He clarified and confirmed; drawing out my needs behind the needs, and he made the close when I signaled I was ready to buy. He did it in a way that made me feel great! I felt great that I was contributing to the local economy and helping Anwar and his family. I felt proud about why I was there representing my country in the first place. And I felt excited that I found truly special gifts to bring back to my wife, daughter, and son; beautiful gifts that were unique to this country—a country with thousands of years worth of culture, history and tradition. You see, I was seeking the truly memorable because of the huge sacrifice my family made in allowing me to pursue my passion: to be of service to others during this difficult time in history.

When I asked Anwar why he was the only one in the store that day, he told me that his father was away on other business. Since Anwar was in charge that day, he wanted to impress his father by selling as many goods as he could before he returned. In doing so, he’d prove that he could be trusted to take care of the family business.

Anwar was a remarkable young man. I was so taken by him that I asked if we could snap a photo together to remember the experience. He enthusiastically agreed.

So what did I learn from this young man about employee engagement and customer service?

Be wary of quick judgments. Employees have valuable skills you may not be aware of. I made the assumption that Anwar did not speak English and I was wrong. He not only taught himself English, he did so to support the needs of his customers and the family business. Are you aware of all the valuable skills your employees possess? As leaders, we need to ask ourselves, do we really know those we lead?

A smiling employee is an engaged employee—so take care of them. Anwar initially communicated with me nonverbally. He made me feel special and drew me in by smiling with extraordinary enthusiasm. Unlike other vendors who were verbally pestering me to shop at their store, Anwar didn’t have to say anything. His smile and sparkling green eyes were infectious and all that were needed to draw me to his storefront. Are your employees smiling in your organization? Why not get them smiling by being a beacon of enthusiasm—just like Anwar was?

Invest in developing frontline employees with sales skills they can use for a lifetime. Anwar clearly had been trained by his father and, very likely, influenced by his community on buyer behavior, marketing, sales, and customer service. He benefited from a culture known thousands of years for its trading expertise. What are you doing to develop your employees so that customer service and an enthusiastic spirit become part of your culture’s DNA?

Engaged Employees are your best brand ambassadors and they have the power to transform your customers into ambassadors. It goes without saying that Anwar was a highly engaged employee and a great ambassador for the family business. His enthusiasm and ability to communicate authentically made me an ambassador—his biggest fan! Are you leading in a way that inspires belief, passion, and commitment from your employees? Do you empower them to express their unique passion to customers? Train them. Get them fired up. Let them loose!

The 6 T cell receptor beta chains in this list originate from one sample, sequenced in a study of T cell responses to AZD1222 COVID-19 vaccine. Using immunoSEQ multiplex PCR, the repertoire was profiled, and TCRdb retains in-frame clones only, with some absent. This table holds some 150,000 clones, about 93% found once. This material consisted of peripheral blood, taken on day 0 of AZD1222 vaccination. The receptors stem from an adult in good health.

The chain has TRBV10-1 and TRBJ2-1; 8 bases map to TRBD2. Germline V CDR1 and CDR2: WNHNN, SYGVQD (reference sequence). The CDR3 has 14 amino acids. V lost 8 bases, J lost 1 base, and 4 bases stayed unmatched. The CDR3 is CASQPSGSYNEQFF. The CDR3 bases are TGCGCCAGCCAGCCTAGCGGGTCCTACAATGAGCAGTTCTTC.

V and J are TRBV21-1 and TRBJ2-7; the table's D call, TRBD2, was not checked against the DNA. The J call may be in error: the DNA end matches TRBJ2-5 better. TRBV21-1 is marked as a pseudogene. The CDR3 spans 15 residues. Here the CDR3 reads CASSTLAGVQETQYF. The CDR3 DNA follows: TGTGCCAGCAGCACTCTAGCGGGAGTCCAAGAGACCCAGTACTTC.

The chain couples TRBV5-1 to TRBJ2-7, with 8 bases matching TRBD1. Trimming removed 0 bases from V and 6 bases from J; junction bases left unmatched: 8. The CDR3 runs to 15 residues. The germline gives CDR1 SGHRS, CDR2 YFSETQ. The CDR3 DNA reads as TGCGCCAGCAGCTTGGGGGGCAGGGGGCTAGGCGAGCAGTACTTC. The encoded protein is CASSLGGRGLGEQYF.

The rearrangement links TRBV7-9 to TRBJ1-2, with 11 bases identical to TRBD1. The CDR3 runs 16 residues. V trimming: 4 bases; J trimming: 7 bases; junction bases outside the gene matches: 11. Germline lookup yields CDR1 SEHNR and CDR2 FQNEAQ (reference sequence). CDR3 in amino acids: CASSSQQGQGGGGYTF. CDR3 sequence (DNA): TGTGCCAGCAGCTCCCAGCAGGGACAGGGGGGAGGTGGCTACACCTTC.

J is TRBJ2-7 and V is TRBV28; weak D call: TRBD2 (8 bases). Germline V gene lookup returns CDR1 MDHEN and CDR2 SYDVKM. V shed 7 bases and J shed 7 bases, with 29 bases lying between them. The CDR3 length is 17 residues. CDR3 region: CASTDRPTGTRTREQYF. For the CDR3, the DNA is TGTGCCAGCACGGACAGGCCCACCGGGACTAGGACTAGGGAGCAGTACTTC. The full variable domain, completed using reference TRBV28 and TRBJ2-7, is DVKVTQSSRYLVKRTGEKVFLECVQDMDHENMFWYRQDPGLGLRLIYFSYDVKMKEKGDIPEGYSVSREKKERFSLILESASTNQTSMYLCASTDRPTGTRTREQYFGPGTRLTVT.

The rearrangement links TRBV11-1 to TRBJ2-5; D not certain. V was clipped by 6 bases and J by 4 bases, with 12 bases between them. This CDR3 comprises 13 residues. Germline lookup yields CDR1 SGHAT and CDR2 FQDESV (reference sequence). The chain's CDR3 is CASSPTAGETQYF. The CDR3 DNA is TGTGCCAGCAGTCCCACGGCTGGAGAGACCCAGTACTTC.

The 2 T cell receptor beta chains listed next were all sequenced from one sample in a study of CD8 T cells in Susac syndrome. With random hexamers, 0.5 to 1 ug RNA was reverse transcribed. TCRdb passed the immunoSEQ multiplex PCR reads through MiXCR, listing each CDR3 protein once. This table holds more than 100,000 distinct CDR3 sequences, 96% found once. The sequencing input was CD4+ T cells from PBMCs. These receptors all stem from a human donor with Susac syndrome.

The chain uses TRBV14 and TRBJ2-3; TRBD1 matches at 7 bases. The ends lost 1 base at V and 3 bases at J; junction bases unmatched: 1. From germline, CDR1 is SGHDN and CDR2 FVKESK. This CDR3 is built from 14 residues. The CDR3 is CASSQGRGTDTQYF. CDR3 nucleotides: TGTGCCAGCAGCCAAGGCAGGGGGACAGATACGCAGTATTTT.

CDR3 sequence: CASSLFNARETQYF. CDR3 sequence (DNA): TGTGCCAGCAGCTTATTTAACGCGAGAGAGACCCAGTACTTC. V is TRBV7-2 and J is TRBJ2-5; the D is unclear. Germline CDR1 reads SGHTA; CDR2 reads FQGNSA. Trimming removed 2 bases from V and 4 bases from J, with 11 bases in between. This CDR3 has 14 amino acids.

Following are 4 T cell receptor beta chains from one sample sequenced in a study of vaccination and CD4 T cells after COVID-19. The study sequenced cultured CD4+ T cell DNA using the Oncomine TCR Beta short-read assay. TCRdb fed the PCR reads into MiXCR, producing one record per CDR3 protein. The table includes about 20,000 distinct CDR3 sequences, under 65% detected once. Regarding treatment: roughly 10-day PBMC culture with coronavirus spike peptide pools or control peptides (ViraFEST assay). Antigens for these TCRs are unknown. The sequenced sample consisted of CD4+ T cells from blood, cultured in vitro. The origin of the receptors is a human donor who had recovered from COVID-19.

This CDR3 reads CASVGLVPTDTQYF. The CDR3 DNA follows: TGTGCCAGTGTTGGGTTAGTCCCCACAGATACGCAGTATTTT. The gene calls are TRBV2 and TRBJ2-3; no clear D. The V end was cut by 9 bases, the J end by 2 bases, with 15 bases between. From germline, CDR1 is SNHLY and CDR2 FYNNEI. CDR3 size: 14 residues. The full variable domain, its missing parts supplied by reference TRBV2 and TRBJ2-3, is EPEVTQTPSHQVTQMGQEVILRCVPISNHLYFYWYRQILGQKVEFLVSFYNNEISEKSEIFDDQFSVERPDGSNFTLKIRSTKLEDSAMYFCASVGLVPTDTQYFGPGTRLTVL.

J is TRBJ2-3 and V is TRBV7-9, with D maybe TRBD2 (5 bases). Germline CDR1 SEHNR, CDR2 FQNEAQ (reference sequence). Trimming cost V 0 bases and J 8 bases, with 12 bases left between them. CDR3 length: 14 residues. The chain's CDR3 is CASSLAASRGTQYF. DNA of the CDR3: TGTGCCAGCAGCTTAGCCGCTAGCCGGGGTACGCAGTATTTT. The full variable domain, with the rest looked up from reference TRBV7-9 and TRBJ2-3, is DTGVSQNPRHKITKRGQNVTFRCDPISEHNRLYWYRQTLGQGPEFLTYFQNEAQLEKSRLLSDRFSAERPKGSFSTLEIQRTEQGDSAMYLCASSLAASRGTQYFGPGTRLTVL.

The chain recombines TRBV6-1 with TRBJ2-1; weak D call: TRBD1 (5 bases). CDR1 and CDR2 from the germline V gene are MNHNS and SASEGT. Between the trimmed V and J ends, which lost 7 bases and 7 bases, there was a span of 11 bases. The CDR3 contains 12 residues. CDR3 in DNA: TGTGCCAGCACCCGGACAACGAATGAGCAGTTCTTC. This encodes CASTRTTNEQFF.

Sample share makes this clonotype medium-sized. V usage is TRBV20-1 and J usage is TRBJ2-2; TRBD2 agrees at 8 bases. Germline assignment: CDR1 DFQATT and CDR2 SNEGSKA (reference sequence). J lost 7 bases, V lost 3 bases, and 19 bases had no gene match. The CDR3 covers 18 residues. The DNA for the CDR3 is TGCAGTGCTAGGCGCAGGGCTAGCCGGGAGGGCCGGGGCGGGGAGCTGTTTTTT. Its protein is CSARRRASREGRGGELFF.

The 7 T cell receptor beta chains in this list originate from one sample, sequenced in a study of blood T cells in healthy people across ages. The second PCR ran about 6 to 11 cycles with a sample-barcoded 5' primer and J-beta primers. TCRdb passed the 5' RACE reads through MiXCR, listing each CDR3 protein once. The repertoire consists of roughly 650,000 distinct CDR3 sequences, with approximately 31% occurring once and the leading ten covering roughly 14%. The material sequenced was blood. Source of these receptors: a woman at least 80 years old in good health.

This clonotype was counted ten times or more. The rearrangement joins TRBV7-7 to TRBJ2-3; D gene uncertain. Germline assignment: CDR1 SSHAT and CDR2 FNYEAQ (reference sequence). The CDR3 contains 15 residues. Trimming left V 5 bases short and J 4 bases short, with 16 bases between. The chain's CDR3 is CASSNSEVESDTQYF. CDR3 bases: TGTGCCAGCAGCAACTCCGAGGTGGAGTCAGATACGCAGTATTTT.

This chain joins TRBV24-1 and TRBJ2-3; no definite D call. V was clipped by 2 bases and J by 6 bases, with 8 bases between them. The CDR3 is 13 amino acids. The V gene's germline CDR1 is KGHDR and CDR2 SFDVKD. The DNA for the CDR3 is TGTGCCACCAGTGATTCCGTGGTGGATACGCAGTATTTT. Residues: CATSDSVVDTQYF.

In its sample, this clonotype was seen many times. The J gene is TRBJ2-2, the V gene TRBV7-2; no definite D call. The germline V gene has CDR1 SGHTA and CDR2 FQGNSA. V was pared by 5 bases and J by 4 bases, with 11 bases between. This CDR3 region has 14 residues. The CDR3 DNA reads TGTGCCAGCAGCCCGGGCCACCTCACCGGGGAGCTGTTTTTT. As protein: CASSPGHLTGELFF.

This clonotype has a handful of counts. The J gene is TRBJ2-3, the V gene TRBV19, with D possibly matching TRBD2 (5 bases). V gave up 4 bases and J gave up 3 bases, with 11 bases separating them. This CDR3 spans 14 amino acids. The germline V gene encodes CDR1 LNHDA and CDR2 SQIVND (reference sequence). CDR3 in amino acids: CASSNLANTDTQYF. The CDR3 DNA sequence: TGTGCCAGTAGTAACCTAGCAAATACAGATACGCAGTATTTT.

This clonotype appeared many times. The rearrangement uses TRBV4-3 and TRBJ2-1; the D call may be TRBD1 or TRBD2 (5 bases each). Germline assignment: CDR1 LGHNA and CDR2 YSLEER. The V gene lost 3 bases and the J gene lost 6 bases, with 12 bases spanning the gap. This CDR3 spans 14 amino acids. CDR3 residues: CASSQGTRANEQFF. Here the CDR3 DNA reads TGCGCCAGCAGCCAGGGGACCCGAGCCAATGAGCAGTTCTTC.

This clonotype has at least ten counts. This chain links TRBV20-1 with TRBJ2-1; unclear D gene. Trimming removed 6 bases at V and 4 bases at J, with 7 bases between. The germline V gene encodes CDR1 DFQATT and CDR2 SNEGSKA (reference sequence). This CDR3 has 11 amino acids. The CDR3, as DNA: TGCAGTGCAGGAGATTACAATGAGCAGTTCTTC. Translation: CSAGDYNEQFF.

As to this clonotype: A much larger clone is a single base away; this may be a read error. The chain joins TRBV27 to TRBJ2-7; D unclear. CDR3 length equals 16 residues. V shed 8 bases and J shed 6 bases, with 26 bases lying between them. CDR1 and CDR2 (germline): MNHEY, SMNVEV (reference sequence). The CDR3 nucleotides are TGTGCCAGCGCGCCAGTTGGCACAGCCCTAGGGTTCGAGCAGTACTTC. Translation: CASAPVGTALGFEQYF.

Trust your employees. If a ten-year-old in a war zone can be trusted to manage the family business, doesn’t everyone possess the capability to be trained and trusted to take charge of the business? Today’s 21st Century Leaders must be trustworthy and trusting of their employees. This supports our natural human desire for autonomy, encourages initiative, and ultimately builds confidence—all of which benefit the bottom line and mission attainment. What is your organization doing today to develop current and future leaders so they lead by example, act ethically and earn the trust of those they lead?

As I concluded my story at the Hay Group Employee Engagement Forum, I mentioned how I think of Anwar often and hope he is doing well. I would not be surprised if he is a wealthy 22-year-old small-business owner now. Why wouldn’t he be? After all, he earned a PhD in Business and Leadership when he was 10 years old!

* * * * * * * * * * * * *

Raphael HernandezAbout Raphael Hernandez: Lt. Col. Raphael Hernandez currently serves as the Chief Marketing Officer for the Marine Corps Recruiting Command and in coordination with J. Walter Thompson Atlanta, the Corps’ advertising agency, leads a strategically aligned, multi-million dollar, national integrated marketing program designed to increase brand awareness, generate high quality leads for 3,700 plus enlisted and officer recruiters located across the United States. Raphael has served in the United States Marine Corps for 21 plus years and has extensive experience in logistics, strategic and operational planning and execution, recruiting operations and organizational leadership. He earned a business degree from the University of Texas At El Paso and a Masters in Organizational Leadership from National University, LaJolla, California. He served in Afghanistan and Iraq and in 2011 was part of a 6 person planning team who assisted the Department of State at the U.S. Embassy in Tokyo, to rapidly develop contingency plans as a result of the 9.0 earthquake, tsunami and nuclear crisis. In addition, he served as the Director of Operations and Logistics, for the Third Marine Expeditionary Brigade during Humanitarian Assistance Disaster Relief Missions in the Sri Lanka in 2009 and the Philippines in 2009 and 2010. Connect with Raphael on Twitter: @Raphaeleads

 

Seven C’s Lightening Round with Mark Fernandes